The BBC has learned basic details about the lives of some of those who have made it onto the provisional UN list for future settlement in the UK.
- Are refugees prepared for life in the UK
- From Syria to Bradford: one family's story
- The children smuggled into the UK
It includes individuals who have been paralysed by appalling injuries, rape victims, people who have survived gas attacks and shrapnel blasts.
These aren't people who can be put up in someone's spare room. In many cases they will need adapted homes and potentially full-time nursing care.
And this is where care and resettlement clashes with the brutal reality: who pays?
The Home Office is only funding the first year of settlement - meaning that local authorities and other agencies could be left with bills for years to come at a time when they are going to be under immense pressure to cut their budgets.
The Vulnerable Persons Relocation Scheme
- All of the "paperwork" is done before the refugees arrive. From day one they get housing, have access to medical care and education and they can work
- Refugees are granted five years' humanitarian protection which includes access to public funds, the labour market and the possibility of family reunion, if a person was split up from their partner or child when leaving their country
- After those five years they can apply to settle in the UK
- The scheme will be funded for the first 12 months by the government
David Simmonds, who chairs the Local Government Association's migrants task force, said: "There needs to be a proper plan. What happens after the first year? What happens at the end of five years?"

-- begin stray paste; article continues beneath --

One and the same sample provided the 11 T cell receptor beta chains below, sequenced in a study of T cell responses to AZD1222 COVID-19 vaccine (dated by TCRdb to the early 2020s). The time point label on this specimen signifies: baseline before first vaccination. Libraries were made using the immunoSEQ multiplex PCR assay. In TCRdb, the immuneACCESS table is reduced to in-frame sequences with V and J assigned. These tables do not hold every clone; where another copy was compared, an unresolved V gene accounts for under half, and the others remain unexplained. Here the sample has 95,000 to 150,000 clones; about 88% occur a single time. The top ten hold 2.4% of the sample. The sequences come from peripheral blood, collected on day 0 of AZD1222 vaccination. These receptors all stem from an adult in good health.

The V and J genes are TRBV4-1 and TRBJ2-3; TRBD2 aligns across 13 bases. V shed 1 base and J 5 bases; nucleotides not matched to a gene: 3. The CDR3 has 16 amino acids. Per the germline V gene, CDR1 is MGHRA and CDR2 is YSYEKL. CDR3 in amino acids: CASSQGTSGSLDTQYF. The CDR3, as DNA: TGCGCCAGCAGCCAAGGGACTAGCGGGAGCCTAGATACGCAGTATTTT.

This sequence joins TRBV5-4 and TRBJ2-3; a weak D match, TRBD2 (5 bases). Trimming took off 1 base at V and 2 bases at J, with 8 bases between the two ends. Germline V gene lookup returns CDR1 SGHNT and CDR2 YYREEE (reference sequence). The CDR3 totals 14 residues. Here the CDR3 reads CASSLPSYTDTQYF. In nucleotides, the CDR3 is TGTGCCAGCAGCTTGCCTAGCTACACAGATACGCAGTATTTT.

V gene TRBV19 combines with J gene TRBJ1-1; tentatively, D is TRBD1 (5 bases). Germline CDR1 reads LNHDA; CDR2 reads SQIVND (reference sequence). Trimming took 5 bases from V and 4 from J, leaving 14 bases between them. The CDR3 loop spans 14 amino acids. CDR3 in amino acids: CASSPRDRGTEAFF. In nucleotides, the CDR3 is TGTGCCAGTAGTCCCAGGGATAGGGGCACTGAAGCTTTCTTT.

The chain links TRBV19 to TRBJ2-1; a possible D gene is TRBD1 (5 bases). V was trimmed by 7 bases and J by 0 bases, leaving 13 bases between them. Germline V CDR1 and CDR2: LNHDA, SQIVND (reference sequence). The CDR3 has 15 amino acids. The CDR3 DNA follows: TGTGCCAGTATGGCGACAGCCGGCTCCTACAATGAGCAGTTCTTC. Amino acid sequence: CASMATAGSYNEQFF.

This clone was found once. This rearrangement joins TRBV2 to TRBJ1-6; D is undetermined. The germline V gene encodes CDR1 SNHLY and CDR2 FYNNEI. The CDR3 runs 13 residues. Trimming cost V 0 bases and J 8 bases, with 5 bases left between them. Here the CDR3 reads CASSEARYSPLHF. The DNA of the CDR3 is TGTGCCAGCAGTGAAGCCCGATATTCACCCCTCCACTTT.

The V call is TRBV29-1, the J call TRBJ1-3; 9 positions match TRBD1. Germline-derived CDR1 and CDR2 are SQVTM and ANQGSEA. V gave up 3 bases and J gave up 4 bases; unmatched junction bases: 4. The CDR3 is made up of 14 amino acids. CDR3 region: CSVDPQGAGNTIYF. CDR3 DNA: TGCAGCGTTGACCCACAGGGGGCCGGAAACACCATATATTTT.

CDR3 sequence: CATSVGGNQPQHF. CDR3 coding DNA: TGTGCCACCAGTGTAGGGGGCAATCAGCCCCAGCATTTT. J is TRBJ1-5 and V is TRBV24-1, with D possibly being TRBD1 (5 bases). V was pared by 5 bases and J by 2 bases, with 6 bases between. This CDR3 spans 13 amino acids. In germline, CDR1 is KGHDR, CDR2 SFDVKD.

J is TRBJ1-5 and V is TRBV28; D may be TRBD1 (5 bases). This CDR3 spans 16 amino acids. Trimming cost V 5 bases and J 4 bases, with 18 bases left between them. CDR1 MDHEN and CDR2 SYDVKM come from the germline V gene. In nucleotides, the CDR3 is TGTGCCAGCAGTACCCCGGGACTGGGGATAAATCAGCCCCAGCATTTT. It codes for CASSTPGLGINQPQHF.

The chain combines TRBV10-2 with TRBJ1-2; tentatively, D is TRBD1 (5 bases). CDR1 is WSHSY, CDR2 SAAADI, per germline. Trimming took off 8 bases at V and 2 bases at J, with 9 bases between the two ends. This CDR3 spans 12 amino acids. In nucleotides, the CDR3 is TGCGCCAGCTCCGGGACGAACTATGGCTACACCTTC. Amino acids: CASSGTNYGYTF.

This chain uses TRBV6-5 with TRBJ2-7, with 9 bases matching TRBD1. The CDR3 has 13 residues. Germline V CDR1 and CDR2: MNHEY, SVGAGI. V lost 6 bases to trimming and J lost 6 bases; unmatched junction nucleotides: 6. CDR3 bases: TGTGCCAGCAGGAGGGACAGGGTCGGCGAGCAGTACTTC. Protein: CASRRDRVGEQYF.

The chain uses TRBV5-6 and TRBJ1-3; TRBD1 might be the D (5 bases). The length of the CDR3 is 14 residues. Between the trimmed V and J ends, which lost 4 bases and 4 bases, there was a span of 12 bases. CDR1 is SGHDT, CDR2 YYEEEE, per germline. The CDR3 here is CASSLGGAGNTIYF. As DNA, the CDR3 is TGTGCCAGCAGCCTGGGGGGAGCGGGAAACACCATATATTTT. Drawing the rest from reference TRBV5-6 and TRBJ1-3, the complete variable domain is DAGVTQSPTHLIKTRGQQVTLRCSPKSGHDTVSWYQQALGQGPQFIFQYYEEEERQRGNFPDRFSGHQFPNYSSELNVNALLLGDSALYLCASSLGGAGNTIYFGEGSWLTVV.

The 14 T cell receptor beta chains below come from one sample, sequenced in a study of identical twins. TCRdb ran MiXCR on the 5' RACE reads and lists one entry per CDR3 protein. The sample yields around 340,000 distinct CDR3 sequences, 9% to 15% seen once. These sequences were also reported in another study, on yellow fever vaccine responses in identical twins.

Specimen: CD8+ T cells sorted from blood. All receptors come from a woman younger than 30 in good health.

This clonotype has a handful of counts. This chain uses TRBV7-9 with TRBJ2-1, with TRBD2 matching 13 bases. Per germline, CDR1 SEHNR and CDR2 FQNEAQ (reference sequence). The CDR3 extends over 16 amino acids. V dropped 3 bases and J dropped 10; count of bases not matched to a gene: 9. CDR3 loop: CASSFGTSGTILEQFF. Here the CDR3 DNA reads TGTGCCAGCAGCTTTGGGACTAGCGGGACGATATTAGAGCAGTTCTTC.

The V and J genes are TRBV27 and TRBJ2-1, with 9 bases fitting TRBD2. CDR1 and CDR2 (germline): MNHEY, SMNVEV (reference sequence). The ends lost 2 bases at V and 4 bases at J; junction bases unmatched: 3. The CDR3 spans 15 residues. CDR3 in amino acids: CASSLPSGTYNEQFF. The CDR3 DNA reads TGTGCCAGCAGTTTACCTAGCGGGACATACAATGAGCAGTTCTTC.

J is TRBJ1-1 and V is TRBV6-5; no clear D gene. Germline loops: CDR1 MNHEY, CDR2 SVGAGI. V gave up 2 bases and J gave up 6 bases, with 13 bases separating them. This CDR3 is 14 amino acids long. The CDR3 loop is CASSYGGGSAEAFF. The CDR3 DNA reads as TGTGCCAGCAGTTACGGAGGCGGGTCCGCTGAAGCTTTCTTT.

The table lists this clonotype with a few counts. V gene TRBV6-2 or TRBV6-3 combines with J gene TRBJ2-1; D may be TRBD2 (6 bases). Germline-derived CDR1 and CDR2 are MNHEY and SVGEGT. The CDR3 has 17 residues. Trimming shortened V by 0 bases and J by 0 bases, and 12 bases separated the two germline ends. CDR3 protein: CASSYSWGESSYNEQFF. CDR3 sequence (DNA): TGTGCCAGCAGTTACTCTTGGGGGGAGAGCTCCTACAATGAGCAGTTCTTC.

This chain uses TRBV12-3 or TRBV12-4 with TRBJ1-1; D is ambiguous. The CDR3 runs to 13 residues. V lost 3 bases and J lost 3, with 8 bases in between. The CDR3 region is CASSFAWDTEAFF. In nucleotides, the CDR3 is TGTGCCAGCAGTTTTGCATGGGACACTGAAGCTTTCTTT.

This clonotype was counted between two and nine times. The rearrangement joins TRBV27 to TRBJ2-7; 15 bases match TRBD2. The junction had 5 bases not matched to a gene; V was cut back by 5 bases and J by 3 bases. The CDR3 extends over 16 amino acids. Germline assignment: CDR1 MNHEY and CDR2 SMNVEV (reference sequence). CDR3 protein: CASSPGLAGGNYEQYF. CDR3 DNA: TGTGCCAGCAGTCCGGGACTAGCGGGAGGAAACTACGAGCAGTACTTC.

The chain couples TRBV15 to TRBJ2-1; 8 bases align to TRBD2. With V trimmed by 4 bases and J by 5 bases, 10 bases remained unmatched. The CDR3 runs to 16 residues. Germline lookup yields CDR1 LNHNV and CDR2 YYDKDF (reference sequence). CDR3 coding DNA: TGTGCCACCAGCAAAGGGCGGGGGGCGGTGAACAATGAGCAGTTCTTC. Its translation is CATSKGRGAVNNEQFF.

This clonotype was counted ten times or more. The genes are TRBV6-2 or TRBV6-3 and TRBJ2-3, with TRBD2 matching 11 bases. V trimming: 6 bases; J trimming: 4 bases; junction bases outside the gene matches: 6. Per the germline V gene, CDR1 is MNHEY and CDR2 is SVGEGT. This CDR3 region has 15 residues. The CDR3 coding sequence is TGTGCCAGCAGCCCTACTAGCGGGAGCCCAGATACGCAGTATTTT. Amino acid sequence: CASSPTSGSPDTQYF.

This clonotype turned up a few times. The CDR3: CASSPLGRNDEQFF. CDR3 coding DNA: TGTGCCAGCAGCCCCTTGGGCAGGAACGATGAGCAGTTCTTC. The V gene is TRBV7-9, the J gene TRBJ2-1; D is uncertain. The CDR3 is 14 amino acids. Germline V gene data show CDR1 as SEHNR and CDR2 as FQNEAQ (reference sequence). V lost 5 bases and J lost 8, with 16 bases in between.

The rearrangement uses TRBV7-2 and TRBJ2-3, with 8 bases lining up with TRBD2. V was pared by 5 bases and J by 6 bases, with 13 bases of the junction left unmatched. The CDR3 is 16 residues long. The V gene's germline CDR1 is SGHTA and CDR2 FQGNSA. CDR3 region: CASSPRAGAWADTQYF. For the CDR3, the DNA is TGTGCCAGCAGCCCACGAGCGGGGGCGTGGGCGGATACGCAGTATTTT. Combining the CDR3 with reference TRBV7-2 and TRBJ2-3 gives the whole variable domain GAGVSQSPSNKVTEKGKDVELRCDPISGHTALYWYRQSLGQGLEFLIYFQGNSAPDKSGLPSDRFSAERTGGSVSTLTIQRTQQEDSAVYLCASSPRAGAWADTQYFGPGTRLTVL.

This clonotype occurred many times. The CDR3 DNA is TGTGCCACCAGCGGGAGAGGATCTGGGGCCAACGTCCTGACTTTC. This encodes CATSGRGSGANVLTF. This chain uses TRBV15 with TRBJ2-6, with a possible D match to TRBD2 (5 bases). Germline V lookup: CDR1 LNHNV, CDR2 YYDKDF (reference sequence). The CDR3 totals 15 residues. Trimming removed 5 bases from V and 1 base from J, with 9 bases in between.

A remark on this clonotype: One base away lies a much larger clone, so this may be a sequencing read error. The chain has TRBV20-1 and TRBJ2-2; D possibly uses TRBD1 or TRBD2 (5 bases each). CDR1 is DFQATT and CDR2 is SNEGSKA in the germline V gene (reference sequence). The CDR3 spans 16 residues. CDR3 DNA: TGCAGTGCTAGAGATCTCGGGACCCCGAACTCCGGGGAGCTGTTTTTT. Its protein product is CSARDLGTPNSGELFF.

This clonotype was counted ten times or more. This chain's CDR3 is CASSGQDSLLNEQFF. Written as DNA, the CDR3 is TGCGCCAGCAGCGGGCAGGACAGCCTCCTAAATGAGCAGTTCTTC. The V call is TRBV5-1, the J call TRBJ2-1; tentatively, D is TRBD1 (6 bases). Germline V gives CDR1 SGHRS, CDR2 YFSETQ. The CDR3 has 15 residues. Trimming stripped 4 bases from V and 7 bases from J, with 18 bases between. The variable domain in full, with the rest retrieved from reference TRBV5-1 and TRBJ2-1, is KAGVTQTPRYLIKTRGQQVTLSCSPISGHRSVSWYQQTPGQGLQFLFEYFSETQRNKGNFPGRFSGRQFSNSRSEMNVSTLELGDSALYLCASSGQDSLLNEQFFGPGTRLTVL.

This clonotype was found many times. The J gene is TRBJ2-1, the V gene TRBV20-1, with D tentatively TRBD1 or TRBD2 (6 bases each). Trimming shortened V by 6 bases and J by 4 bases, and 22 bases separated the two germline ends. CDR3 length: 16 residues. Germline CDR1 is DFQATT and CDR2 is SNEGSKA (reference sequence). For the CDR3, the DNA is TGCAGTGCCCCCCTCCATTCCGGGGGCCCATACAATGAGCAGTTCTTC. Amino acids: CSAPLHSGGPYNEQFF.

He says that if the arrivals are badly-handled over the next four years - particularly as councils make major cuts in spending elsewhere - there could be tensions in some communities.
"If someone has been on a housing waiting list for years, and then they see someone else getting in first - it won't feel fair and people will kick back against that.
"But the more we are able to plan - and the more people can see what has been planned - the easier it can be."
The challenges don't end there.
Many local authorities already complain to central government that they are struggling to handle existing asylum seekers and those given refugee status.
And that's because those who apply in the country, rather than through one of the UN schemes, are treated differently.
Councils say that they're often picking up some of the costs relating to the asylum system, particularly around children, even if the housing is paid for directly by the Home Office.
At the same time, new refugees who are not part of Gateway or VPR don't get any help with integration because the government scrapped a special advice programme for them in 2011.
Over the four years it operated, more than 12,000 former asylum seekers were helped to move on after becoming legally-recognised refugees.
Today, critics say, many are ending up homeless because nobody is helping them to restart their life once they have legal status.
In other words, while two groups of refugees are getting comprehensive resettlement support because they came in under the UN banner, another group is getting very little at all.